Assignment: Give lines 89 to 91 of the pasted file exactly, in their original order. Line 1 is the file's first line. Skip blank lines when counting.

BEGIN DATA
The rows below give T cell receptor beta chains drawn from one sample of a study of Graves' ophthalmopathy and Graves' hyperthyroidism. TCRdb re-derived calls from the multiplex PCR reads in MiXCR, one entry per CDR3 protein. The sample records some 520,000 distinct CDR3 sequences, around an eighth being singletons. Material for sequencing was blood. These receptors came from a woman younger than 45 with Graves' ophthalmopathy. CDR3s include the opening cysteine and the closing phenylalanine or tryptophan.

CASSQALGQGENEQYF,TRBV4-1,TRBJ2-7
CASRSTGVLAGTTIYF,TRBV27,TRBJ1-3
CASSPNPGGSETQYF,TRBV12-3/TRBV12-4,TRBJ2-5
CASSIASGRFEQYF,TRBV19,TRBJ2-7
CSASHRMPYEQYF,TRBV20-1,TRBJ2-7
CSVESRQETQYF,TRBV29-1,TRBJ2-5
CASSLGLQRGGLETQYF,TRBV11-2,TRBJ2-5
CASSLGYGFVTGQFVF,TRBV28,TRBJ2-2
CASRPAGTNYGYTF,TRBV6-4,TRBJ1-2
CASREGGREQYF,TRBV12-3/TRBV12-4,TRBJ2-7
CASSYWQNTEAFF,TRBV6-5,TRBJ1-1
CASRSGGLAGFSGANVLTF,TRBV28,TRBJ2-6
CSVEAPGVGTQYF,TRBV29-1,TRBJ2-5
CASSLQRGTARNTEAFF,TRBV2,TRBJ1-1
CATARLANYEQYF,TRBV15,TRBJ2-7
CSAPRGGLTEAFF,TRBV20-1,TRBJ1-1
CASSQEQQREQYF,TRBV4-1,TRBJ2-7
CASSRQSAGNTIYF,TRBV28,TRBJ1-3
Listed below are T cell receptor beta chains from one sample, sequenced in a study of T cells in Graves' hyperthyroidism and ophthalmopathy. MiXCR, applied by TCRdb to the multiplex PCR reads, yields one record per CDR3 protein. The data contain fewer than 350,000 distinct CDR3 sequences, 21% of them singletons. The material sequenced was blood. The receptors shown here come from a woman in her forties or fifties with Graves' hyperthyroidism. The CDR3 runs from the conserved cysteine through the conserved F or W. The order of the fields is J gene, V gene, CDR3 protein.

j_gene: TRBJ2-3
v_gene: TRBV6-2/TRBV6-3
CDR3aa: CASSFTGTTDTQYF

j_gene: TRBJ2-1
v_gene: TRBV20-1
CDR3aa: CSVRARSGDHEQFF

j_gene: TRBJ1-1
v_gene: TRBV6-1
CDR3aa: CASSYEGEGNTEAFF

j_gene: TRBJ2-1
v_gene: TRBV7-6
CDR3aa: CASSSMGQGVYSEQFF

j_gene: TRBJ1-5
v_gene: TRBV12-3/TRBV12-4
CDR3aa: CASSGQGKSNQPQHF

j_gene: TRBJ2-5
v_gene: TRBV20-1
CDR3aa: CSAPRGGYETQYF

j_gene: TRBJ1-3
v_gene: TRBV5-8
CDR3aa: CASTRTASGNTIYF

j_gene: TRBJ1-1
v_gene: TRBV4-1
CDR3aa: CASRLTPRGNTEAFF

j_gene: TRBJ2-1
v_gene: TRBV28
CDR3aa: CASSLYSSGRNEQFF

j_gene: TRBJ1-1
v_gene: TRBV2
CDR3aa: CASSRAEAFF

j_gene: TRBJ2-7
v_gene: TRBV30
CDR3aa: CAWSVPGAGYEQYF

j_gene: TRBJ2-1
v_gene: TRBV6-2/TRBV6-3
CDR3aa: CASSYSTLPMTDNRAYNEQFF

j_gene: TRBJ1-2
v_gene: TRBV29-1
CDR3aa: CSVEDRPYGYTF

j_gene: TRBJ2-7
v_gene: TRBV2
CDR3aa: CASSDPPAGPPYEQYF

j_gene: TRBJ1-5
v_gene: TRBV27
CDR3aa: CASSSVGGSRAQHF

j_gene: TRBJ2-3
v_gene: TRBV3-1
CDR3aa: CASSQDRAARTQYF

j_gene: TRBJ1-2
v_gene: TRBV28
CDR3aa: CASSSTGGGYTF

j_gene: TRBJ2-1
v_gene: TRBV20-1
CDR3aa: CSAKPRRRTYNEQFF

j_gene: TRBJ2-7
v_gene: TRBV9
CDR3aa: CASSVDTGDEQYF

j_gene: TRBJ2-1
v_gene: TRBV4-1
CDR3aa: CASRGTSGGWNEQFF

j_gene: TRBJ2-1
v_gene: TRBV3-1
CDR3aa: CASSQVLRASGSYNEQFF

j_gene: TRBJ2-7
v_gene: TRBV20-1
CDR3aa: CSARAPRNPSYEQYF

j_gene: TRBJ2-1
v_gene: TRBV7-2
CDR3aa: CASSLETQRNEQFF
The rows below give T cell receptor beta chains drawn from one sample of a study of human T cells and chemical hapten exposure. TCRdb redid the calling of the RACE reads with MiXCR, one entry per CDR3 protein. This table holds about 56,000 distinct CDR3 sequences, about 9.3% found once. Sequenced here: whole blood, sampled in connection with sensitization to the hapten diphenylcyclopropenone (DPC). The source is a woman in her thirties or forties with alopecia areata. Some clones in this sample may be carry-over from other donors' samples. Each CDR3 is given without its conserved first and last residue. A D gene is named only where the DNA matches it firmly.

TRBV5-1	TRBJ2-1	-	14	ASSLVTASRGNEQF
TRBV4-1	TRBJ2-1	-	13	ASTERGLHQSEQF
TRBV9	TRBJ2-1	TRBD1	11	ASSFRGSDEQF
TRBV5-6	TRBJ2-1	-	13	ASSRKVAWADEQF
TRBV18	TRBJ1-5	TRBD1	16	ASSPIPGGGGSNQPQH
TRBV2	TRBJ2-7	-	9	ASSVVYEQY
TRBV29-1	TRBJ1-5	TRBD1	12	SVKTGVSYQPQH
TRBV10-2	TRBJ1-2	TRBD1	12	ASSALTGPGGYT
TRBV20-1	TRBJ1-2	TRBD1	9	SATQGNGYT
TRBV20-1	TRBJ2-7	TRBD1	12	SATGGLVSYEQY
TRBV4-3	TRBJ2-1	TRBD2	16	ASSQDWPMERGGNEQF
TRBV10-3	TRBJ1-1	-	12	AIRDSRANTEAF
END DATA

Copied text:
CDR3aa: CASSLETQRNEQFF
The rows below give T cell receptor beta chains drawn from one sample of a study of human T cells and chemical hapten exposure. TCRdb redid the calling of the RACE reads with MiXCR, one entry per CDR3 protein. This table holds about 56,000 distinct CDR3 sequences, about 9.3% found once. Sequenced here: whole blood, sampled in connection with sensitization to the hapten diphenylcyclopropenone (DPC). The source is a woman in her thirties or forties with alopecia areata. Some clones in this sample may be carry-over from other donors' samples. Each CDR3 is given without its conserved first and last residue. A D gene is named only where the DNA matches it firmly.

TRBV5-1	TRBJ2-1	-	14	ASSLVTASRGNEQF